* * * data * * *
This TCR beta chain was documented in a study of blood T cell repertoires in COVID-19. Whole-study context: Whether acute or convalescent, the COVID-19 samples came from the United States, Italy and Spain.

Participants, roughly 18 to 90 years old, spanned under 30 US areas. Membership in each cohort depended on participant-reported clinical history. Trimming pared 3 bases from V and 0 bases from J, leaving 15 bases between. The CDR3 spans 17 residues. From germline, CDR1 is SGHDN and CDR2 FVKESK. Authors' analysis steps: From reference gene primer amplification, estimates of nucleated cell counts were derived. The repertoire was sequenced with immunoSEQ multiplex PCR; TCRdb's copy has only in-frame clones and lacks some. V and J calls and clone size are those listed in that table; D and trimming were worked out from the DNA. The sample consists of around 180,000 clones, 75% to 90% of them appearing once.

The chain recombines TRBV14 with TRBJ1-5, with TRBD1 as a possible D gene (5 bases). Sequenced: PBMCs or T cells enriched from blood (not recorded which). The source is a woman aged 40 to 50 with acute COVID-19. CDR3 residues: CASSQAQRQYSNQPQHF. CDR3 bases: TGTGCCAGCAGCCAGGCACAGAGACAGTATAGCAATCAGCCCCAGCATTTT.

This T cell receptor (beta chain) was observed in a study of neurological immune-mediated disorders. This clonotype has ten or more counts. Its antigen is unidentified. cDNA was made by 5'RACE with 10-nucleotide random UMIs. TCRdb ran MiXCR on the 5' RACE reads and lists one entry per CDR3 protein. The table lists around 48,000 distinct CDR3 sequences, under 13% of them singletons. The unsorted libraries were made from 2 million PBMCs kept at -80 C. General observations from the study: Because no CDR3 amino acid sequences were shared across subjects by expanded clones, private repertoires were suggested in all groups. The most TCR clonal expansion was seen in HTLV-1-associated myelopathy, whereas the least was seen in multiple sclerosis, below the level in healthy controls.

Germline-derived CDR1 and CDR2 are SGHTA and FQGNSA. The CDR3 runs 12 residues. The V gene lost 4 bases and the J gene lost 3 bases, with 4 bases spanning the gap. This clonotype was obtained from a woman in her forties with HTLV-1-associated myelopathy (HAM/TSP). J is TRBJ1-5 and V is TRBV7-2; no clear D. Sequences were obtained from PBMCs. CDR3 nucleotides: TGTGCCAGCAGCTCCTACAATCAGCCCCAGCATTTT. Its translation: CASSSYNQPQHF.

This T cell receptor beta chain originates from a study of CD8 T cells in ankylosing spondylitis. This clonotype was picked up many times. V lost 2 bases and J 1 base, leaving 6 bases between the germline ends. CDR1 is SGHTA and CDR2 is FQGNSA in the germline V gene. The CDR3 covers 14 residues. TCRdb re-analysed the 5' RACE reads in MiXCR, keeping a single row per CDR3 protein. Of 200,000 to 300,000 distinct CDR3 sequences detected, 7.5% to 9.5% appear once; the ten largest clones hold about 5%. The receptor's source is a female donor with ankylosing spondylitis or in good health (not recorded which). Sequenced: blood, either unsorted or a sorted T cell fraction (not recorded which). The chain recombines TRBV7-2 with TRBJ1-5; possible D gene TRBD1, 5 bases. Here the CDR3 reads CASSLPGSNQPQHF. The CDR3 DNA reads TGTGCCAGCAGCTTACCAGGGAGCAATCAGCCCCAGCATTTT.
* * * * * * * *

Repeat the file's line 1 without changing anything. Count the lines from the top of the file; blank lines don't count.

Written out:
This TCR beta chain was documented in a study of blood T cell repertoires in COVID-19. Whole-study context: Whether acute or convalescent, the COVID-19 samples came from the United States, Italy and Spain.